House prices boom, but apartments “risky” – should you still buy one?
Two-thirds of economists surveyed think apartments are "risky", but what does this really mean?
And if you're priced out of the housing market and a unit is all you can afford, should you still buy an apartment to get your foot on the property ladder – or avoid them at all costs in the current market?
First, the good news about property prices
A panel of 40 experts panelled by Finder in our April RBA survey confirmed predictions that the average property price across the country will increase 12% over the next two years.
But not all properties are created equal and houses are expected to enjoy the strongest growth.
The majority of surveyed experts agreed that units in Melbourne are a risky investment, while the same amount (68%) said the same about units in Brisbane.
Finder Head of Insights Graham Cooke said similar risks are present in Sydney.
But what are these risks, exactly, and do they mean first home buyers and other would-be home owners should shelve any plans of buying a unit?
The biggest risks of buying an apartment in 2021
- Oversupply. The biggest risk is that there will be too many apartments on the market, which removes price pressure and means values won't rise. The worst-case scenario is that unit values could even decrease, so your property is worth less than you paid for it.
- Low demand. With fewer international students and a pandemic-led pause on immigration, there is less demand for apartment living. This could make it difficult to find a tenant for investors, and harder to sell the property.
- Lack of land. The long-standing issue with apartments is that "you don't own any land – you own a square of air", Cooke says. Land tends to appreciate over time, unlike the actual dwellings on them (which depreciate). You also have limited opportunities to renovate and add-value.
- Quality control. When you buy an apartment, you are part of a collective of owners in a building. Big issues could arise, such as the cladding crisis at Opal Tower a few years ago, which are costly and stressful to remedy.
How to reduce the risks of buying an apartment
Just because there are risks present, that doesn't mean you should necessarily avoid apartments altogether.
After all, there are some positive signs to take note of.
Property research group CoreLogic has crunched the numbers and calculated that although a lack of overseas migration and border closures are dragging the apartment market, conditions are "stabilising" and rents are beginning to increase again.
"Sydney unit rents have posted a subtle rise over the past three months, while unit rents in Melbourne have held firm over the same period," says CoreLogic Head of Research, Tim Lawless.
"The improvement comes after a long-running decline, however a material improvement in rental conditions is likely to be dependent on foreign students and visitors returning to [increase] inner city unit rental demand."
Also, there are ways to mitigate the risks and buy an apartment that defies market trends and grows in value.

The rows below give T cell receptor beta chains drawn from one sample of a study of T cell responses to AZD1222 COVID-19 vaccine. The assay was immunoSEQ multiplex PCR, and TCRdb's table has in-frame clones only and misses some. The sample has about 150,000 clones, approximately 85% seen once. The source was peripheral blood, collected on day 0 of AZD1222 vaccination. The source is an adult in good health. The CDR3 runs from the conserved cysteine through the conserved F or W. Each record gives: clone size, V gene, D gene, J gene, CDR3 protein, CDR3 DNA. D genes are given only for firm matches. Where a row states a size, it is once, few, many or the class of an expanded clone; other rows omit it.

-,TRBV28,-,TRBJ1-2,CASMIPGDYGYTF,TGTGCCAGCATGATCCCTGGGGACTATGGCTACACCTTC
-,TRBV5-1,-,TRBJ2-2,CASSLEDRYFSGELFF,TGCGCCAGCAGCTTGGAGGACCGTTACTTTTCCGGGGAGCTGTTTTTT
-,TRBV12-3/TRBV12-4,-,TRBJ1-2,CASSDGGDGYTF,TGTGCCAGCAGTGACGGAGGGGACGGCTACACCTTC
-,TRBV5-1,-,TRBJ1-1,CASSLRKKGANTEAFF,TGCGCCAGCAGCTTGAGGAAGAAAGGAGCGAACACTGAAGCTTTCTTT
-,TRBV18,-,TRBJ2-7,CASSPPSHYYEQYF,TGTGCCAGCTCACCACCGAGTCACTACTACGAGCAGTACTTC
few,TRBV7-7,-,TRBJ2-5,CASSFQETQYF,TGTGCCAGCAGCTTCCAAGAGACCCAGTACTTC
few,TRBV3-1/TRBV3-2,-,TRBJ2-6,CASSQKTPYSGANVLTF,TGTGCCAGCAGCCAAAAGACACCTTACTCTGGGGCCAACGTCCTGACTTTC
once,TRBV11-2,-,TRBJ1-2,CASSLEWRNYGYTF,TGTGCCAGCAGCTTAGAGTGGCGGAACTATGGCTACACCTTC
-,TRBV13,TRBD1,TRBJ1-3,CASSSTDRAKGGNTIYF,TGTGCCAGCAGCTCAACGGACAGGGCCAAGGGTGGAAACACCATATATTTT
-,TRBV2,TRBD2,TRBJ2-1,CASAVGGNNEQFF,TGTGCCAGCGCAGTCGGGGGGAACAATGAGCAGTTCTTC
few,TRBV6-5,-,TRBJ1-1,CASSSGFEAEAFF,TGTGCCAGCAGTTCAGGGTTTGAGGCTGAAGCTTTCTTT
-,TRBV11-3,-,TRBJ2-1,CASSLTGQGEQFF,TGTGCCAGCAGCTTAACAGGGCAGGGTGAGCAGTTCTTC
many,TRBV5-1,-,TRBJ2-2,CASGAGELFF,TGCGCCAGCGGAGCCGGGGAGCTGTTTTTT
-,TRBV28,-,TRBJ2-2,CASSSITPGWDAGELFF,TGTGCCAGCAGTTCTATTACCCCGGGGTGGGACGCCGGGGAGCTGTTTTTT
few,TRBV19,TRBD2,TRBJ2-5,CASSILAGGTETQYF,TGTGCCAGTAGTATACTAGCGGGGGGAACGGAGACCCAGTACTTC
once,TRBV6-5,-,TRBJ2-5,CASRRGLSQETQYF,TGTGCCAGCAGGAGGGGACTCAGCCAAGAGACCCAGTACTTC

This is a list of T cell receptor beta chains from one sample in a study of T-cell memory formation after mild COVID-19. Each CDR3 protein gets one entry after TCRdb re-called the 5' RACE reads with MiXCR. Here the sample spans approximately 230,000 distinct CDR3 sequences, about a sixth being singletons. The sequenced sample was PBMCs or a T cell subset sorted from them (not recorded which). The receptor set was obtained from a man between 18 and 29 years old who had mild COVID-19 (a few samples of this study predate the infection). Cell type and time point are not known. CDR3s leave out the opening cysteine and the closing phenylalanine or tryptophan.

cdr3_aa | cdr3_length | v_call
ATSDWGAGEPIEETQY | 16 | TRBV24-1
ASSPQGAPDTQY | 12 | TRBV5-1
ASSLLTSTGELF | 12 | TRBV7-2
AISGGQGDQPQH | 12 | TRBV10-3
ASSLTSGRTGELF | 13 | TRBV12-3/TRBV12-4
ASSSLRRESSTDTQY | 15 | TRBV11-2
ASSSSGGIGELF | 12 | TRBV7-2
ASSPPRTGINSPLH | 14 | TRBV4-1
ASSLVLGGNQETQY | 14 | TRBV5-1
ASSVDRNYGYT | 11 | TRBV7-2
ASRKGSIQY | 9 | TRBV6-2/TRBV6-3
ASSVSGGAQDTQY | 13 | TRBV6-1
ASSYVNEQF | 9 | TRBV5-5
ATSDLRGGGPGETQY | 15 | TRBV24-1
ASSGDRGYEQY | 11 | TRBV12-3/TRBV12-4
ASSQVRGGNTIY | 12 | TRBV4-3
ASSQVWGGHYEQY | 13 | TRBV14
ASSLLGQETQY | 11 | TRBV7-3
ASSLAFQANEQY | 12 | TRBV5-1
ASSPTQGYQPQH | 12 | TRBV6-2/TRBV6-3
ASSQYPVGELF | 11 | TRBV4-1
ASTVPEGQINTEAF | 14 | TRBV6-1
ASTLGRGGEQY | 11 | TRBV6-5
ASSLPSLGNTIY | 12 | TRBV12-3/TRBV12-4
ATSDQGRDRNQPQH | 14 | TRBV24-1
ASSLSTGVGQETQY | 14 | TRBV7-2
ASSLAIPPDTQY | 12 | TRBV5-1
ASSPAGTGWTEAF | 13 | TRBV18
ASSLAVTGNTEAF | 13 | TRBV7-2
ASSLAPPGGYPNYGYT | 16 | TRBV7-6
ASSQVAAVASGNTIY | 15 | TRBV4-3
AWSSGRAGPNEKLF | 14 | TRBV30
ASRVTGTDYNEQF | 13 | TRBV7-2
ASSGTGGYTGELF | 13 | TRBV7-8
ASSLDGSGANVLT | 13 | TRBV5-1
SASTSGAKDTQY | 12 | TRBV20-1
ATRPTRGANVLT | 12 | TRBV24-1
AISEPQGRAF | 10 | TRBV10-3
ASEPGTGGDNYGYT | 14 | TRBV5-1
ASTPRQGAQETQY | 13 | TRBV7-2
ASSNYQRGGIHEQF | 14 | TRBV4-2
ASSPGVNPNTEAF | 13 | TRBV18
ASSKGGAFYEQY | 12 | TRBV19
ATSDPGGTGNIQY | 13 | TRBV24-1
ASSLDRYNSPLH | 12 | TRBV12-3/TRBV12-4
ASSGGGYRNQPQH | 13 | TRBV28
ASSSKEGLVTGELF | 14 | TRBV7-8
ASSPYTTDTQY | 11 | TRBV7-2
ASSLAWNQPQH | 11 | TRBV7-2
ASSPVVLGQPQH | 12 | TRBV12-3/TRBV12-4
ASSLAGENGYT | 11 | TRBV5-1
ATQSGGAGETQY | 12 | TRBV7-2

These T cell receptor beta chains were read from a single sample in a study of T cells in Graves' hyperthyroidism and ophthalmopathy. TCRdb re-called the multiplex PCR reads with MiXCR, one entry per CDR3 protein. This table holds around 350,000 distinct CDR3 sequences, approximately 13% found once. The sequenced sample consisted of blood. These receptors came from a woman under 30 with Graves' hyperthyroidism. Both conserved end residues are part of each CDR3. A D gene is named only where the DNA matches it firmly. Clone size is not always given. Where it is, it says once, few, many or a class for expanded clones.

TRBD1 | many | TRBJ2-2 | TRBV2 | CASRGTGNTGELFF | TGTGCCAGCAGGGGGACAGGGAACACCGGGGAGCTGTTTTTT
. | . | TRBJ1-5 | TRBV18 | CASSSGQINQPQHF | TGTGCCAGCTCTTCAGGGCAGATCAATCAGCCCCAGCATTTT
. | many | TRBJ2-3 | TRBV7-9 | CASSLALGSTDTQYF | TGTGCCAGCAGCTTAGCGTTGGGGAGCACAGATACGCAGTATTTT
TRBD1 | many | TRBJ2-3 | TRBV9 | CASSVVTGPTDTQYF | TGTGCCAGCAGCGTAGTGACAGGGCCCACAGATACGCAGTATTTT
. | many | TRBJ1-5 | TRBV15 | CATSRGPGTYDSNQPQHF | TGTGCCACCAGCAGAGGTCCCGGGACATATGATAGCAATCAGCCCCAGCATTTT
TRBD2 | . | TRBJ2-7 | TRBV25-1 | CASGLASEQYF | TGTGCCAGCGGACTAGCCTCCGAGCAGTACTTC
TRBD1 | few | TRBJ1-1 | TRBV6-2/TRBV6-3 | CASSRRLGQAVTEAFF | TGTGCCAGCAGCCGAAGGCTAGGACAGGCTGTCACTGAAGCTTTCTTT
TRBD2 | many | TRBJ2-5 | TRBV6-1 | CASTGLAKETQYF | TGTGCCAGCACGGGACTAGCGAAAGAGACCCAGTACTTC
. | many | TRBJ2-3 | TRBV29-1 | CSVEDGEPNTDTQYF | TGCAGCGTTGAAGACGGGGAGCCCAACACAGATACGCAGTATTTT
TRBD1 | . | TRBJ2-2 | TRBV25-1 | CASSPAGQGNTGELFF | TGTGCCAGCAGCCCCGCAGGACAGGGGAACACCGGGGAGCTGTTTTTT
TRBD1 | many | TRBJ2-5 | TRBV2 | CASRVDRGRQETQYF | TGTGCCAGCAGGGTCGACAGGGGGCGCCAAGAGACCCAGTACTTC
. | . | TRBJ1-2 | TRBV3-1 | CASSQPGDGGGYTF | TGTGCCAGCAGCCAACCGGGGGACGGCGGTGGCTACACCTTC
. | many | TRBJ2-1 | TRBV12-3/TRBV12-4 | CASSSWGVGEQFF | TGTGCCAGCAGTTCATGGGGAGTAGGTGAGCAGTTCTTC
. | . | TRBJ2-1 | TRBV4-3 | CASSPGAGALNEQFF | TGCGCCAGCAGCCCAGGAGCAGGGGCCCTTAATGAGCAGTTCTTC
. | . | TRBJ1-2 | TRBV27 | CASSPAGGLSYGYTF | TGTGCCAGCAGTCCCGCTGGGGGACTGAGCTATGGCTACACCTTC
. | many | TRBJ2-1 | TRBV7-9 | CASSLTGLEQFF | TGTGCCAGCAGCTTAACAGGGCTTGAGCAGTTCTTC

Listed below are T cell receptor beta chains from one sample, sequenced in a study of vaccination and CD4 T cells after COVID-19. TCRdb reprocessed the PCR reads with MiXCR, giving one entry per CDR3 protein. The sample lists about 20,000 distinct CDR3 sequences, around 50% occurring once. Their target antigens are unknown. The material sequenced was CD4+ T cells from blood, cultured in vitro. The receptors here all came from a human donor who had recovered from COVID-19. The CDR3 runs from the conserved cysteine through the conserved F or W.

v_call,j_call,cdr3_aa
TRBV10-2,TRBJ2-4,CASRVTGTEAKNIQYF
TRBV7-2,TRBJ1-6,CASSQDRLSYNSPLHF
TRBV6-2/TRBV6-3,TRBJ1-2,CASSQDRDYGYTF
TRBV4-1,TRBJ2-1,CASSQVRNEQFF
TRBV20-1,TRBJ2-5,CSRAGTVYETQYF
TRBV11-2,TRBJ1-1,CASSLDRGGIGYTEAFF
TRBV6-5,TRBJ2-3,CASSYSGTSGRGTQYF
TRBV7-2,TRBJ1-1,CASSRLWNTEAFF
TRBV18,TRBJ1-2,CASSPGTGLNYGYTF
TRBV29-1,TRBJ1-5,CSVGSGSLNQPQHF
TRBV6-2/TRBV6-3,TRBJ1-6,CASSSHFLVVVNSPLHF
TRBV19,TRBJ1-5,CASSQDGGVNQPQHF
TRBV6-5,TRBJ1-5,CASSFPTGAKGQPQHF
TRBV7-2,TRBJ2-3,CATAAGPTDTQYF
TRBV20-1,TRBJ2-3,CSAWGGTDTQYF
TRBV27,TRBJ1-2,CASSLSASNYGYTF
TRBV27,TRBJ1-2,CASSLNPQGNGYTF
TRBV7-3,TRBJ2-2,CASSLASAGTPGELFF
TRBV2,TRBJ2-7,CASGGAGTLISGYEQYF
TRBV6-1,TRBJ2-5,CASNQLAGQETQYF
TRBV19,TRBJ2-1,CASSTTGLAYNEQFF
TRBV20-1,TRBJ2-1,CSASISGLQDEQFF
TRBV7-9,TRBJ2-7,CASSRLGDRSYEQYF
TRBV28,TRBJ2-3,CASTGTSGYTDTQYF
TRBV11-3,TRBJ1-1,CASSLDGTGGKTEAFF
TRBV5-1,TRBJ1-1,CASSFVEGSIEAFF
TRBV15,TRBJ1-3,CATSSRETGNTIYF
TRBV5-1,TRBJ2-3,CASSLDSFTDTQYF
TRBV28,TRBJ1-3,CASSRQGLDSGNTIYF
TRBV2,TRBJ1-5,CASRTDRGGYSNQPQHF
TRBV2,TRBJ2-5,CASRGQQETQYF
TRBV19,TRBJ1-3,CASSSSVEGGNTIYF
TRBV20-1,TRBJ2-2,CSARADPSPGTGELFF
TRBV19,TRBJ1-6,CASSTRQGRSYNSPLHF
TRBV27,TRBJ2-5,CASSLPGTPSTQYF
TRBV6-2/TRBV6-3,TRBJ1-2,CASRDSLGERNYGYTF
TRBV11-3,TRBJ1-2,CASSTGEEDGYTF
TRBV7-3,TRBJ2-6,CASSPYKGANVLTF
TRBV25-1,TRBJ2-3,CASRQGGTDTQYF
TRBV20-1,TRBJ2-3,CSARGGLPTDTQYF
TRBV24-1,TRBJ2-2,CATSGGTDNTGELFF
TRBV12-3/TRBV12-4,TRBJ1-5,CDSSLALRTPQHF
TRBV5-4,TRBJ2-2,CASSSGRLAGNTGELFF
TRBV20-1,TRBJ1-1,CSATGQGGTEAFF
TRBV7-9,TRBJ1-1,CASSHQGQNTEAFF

It begins with buying a property with the best possible growth prospects, as there's a very big difference between a good quality apartment and a riskier one.
An example of a good quality apartment is:
- Well-made (not necessarily renovated, but good quality and spacious).
- Minimum two bedrooms, as single-bedroom homes or studios have less demand and therefore lower growth prospects.
- Has unique factor – it's different to other apartments in the complex because it has a better view, bigger balcony or more natural light.
- In small complex (no more than 10 apartments).
- Has the potential to add value through cosmetic renovations or a slight structural upgrade, for example, reconfiguring walls to cordon off a small home office.
- Located in a sought-after suburb.
The key factor here is location, which includes both the suburb itself, and also the property's location within the suburb. Is it near amenities like shops, doctors and cafés? Is there public transport nearby? How close are you to lifestyle features like beaches and parks?
"Location is even more important than it is with houses, because of that lack of land," Graham Cooke says.
An example of an apartment with lower value growth prospects is:
- In a bigger complex, where every unit is virtually identical – this is risky because it's hard to make your property stand out to potential renters or buyers.
- Brand new, as you're paying a "new" premium and there's no opportunity to add value through renovations.
- Located in an area with a family demographic, where the locals prefer houses with a backyard for kids and pets. Demand for apartments will be lower in these neighbourhoods, which puts a lid on price growth potential.
- Located in an over-supplied suburb where there are multiple large apartment complexes flooding the market: think Mascot and Parramatta in Sydney, Docklands in Melbourne, and Brisbane's inner city.
All in all, despite the risks that there may not be a property price boom in apartment markets in the short term, it doesn't mean all apartments are risky in this market.
If you buy a good quality property and have a long-term view (meaning you don't plan to sell in the next 2-3 years), then you have the chance to get your foot on the property ladder.
In fact, if price growth remains slow and first home buyer demand drops off, there may be fewer potential buyers in the market, allowing you to negotiate the best deal on price.